European states chronically underfunded health systems & failed to invest in staff, allowing Covid to thrive – key WHO report
Sustained underfunding in health systems across Europe, and a failure to invest in medical staff left the continent wide open to the Covid pandemic, a report from the World Health Organization (WHO) says.
The WHO report, prepared by former Italian PM Mario Monti and an independent commission of European health and medical experts, and released Tuesday in Copenhagen, called on European states to take immediate action to ensure the lessons of the Covid pandemic were fully learned.
It said the pandemic exposed the sharp inequalities in health systems that were “ill prepared and poorly equipped” to effectively deal with Covid.Also on rt.com Moderna becomes first to start trialing Covid-19 jab on kids aged 6 months to 11 years
“We are calling on government leaders and international organizations to fix the fractures in our societies and stop turning a blind eye to the conditions that allowed the novel coronavirus to inflict such grave damage on the world,” Monti said. “We have a choice: to ignore the evidence and risk being even harder hit in future pandemics, or to heed the warnings and implement the lessons we have learned.”
The commission said sustained underfunding and underinvestment in the health workforce, “often as a legacy of the 2008 financial crisis,” had left many health systems broken.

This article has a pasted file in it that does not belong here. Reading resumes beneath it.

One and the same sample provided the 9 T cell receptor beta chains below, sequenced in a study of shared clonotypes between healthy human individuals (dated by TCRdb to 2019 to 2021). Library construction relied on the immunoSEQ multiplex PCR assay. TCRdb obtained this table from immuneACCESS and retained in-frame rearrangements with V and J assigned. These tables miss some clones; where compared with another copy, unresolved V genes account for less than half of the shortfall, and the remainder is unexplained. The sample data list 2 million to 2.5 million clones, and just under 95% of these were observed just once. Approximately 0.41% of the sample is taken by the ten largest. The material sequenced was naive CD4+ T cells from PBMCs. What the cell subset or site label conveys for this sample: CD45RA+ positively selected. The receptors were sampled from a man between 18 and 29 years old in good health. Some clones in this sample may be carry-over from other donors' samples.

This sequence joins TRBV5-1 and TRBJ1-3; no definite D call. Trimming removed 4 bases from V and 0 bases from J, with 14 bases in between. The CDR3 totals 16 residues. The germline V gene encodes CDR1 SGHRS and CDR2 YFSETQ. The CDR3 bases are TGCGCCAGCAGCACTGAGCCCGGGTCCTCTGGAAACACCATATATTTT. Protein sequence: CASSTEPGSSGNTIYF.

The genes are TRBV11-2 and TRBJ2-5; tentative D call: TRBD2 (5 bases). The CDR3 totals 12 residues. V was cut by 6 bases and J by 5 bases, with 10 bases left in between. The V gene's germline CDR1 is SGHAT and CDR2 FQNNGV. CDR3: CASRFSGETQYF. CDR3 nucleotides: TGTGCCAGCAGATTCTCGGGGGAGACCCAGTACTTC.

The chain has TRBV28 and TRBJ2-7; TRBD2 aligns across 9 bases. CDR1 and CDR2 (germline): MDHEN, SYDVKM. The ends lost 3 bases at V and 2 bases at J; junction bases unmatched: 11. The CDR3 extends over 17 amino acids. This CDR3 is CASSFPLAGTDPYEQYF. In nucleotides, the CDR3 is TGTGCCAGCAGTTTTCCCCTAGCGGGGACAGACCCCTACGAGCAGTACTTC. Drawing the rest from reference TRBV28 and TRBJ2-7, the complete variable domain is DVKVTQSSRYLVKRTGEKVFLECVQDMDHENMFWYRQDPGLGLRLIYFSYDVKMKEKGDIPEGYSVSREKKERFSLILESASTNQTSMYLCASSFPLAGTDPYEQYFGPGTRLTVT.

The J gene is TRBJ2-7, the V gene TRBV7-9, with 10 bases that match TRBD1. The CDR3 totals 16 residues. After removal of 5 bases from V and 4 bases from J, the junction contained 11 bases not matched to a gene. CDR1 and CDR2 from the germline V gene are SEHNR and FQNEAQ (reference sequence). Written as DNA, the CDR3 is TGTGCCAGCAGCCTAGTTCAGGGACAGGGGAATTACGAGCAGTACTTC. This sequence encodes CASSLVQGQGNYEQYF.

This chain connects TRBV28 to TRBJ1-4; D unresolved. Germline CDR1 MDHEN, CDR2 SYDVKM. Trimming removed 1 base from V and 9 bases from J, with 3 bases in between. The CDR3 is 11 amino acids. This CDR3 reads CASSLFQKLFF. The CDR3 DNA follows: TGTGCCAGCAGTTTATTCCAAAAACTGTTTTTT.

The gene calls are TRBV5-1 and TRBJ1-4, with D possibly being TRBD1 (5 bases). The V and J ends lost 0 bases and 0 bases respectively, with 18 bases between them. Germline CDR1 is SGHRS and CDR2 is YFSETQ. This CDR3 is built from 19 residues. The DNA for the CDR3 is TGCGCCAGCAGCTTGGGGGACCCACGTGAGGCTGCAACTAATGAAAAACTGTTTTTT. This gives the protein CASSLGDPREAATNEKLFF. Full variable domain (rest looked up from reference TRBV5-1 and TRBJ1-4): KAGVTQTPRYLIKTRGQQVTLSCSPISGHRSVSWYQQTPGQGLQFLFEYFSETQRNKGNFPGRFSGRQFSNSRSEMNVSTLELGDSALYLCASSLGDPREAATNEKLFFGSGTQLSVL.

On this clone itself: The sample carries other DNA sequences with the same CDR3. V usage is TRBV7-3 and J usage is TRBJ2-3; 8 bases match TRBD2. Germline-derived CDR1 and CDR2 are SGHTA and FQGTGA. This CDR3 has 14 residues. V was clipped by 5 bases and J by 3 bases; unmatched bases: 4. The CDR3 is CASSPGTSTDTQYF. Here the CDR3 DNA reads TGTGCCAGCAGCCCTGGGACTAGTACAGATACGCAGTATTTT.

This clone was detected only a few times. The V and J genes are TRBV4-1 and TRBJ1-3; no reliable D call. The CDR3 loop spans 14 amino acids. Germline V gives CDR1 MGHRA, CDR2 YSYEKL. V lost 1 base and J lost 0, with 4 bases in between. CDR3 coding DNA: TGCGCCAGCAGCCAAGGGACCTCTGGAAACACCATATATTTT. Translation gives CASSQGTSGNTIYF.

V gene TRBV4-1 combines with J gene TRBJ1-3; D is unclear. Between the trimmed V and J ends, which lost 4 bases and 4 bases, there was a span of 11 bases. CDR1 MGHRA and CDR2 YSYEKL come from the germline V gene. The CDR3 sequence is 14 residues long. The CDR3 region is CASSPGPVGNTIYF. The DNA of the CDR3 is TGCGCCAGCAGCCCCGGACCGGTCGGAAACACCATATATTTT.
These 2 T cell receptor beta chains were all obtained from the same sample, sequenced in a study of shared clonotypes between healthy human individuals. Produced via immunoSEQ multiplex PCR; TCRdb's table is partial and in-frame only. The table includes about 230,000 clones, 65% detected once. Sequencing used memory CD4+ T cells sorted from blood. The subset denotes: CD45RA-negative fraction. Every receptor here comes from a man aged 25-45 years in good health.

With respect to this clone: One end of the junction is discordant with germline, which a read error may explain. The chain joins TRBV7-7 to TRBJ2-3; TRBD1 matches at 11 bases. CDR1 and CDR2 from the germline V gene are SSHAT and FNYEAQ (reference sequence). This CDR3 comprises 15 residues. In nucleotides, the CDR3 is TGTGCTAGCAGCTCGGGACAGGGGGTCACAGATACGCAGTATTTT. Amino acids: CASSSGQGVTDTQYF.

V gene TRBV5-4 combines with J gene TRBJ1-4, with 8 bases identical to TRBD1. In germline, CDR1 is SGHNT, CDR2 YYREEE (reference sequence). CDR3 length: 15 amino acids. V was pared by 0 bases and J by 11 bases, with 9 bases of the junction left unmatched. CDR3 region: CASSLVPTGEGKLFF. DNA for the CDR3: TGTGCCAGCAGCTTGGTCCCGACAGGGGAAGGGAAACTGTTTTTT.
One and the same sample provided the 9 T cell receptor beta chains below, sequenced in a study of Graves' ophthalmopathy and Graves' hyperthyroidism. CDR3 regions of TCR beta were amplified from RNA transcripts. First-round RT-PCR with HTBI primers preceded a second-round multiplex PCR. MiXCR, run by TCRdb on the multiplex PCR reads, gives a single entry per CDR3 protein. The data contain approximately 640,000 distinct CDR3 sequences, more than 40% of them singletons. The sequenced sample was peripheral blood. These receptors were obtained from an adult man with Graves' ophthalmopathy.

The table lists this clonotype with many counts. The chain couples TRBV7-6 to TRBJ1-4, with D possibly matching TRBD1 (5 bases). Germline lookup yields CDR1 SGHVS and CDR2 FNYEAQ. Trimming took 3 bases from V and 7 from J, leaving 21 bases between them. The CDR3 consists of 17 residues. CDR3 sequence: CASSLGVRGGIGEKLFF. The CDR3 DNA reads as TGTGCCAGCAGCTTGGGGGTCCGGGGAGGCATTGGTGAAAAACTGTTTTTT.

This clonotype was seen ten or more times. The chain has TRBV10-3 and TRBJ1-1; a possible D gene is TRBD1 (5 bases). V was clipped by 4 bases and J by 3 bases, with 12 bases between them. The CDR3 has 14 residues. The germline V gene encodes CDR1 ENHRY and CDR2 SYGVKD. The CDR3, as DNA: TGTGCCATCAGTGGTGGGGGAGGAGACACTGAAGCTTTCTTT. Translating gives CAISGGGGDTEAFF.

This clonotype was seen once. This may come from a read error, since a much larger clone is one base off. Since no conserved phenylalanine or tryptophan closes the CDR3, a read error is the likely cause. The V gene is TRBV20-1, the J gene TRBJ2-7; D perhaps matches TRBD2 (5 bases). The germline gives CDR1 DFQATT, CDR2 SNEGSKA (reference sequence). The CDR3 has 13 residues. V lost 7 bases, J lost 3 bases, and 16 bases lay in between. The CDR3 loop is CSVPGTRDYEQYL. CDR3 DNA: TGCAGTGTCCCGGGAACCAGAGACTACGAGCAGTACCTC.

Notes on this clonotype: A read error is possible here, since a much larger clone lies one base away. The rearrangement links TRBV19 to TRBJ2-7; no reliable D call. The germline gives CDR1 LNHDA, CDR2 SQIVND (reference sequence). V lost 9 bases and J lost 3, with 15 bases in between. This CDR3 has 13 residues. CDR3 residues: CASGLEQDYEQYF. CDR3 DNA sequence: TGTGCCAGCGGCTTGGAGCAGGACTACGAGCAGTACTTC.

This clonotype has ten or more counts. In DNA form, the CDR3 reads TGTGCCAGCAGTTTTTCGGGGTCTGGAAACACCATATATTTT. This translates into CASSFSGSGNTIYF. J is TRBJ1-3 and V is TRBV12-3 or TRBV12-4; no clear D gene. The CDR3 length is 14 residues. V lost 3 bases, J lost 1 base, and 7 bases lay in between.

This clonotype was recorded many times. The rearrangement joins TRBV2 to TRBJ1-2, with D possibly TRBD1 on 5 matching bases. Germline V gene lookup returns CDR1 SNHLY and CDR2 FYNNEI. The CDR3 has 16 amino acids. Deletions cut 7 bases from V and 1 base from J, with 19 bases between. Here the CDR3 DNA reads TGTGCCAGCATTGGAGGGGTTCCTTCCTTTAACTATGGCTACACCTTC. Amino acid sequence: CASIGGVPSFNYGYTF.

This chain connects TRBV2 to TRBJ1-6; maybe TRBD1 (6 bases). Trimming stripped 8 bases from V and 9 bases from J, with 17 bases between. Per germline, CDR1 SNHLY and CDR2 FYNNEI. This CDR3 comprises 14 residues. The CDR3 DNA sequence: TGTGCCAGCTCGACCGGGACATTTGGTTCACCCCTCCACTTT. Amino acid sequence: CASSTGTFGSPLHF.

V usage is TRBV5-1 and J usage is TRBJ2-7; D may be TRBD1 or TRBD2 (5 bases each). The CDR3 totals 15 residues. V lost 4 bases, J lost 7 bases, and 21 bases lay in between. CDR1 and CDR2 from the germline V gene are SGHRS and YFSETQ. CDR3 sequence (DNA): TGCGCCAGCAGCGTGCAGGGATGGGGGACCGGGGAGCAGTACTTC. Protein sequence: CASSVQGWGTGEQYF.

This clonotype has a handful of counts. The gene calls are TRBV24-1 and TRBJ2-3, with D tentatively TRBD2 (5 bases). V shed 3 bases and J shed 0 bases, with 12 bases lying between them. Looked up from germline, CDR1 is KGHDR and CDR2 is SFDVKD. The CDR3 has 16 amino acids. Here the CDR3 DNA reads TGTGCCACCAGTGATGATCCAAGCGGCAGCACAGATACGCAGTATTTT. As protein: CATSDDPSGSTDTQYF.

The report also urged European governments to act “at all levels of society” to tackle inequalities exposed by the pandemic. It said health systems should become more inclusive by ensuring that “everyone, whatever their characteristics, is able to participate in decision-making at all levels and to obtain access to health and social services”.Also on rt.com Has the pandemic turned your government into totalitarians? RT launches own Covid-19 Freedom Index
The commission, which will report again in September, wants European nations to establish a panel on health threats to assess risks and propose solutions to problems arising from human activities such “as climate change, emerging zoonotic infections, and antimicrobial resistance,” and should invest more in measures to reduce threats, provide early warning systems, and improve responses.
It says the G20 should also set up a global health board to predict and mitigate against future threats.
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